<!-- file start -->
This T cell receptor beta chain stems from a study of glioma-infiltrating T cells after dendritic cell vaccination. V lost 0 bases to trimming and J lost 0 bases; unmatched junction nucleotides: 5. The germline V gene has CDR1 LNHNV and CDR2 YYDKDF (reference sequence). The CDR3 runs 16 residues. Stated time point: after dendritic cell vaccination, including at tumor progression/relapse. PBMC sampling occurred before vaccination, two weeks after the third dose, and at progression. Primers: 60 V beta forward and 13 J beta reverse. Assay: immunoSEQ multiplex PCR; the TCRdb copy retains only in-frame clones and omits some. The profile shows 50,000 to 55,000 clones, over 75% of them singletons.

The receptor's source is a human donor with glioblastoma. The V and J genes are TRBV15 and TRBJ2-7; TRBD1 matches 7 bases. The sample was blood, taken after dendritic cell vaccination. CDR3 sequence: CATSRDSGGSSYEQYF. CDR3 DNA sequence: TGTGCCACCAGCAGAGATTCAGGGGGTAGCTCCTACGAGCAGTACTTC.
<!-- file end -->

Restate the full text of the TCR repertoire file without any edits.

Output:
This T cell receptor beta chain stems from a study of glioma-infiltrating T cells after dendritic cell vaccination. V lost 0 bases to trimming and J lost 0 bases; unmatched junction nucleotides: 5. The germline V gene has CDR1 LNHNV and CDR2 YYDKDF (reference sequence). The CDR3 runs 16 residues. Stated time point: after dendritic cell vaccination, including at tumor progression/relapse. PBMC sampling occurred before vaccination, two weeks after the third dose, and at progression. Primers: 60 V beta forward and 13 J beta reverse. Assay: immunoSEQ multiplex PCR; the TCRdb copy retains only in-frame clones and omits some. The profile shows 50,000 to 55,000 clones, over 75% of them singletons.

The receptor's source is a human donor with glioblastoma. The V and J genes are TRBV15 and TRBJ2-7; TRBD1 matches 7 bases. The sample was blood, taken after dendritic cell vaccination. CDR3 sequence: CATSRDSGGSSYEQYF. CDR3 DNA sequence: TGTGCCACCAGCAGAGATTCAGGGGGTAGCTCCTACGAGCAGTACTTC.